Copyright 2016 NPR. To see more, visit http://www.npr.org/.

Copyright 2016 NPR. To see more, visit http://www.npr.org/.

Copyright 2016 NPR. To see more, visit http://www.npr.org/.

Copyright 2016 NPR. To see more, visit http://www.npr.org/.

Arizona Hispanics Poised To Swing State Blue

31 minutes ago
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Copyright 2016 NPR. To see more, visit http://www.npr.org/.

Edit note: This report contains accounts of rape, violence and other disturbing events.

Sex trafficking wasn't a major concern in the early 1980s, when Beth Jacobs was a teenager. If you were a prostitute, the thinking went, it was your choice.

Jacobs thought that too, right up until she came to on the lot of a dark truck stop one night. She says she had asked a friendly-seeming man for a ride home that afternoon.

Jacobs says he gave her something in an old McDonald's cup — a drug — and as she was waking up the man announced that he was a pimp. Her pimp.

The Boston Citgo sign, all 3,600 square LED feet of which has served as the backdrop to Red Sox games since 1965, is now officially a "pending landmark."

Spanish Surrealist Salvador Dalí spent much of the 1940s in the U.S., avoiding World War II and its aftermath. He was a well-known fixture on the art scene in Monterey, Calif. — and that's where the largest collection of Dalí's work on the West Coast is now open to the public.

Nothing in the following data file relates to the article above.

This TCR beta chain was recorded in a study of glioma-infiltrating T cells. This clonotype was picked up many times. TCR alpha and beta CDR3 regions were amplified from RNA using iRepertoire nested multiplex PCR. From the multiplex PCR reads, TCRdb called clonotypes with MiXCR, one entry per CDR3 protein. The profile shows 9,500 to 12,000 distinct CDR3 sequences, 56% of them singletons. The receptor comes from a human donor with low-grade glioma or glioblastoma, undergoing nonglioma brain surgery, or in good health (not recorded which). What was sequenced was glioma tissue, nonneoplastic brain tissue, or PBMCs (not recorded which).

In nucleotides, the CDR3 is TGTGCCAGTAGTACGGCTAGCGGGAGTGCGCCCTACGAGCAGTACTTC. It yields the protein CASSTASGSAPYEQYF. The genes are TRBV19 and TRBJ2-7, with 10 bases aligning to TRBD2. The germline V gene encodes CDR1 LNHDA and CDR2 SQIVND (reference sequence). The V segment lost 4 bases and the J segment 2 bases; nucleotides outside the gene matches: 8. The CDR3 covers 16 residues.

Copyright 2016 Fresh Air. To see more, visit Fresh Air.

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The Last Word In Business

Mar 25, 2013
Originally published on March 25, 2013 8:34 am

Transcript

DAVID GREENE, HOST:

And our last word in business today is: highly illogical, captain.

Congress has rebuked the IRS for spending tens of thousands of dollars to film a "Star Trek" parody video.

(SOUNDBITE OF IRS VIDEO)

UNIDENTIFIED MAN: These are the voyagers of the Starship Enterprise Y. Its never-ending mission is to seek out new tax forms, to explore strange new regulations, to boldly go where no government employee has gone before.

RENEE MONTAGNE, HOST:

The video stars IRS workers and was shown at a conference in 2010.

GREENE: The agency admitted it was a mistake to spend money on the video, which was deemed to have no training value.

As Mr. Spock might say: fascinating.

MONTAGNE: And that's the business news on MORNING EDITION, from NPR News. I'm Renee Montagne.

GREENE: And I'm David Greene. Transcript provided by NPR, Copyright NPR.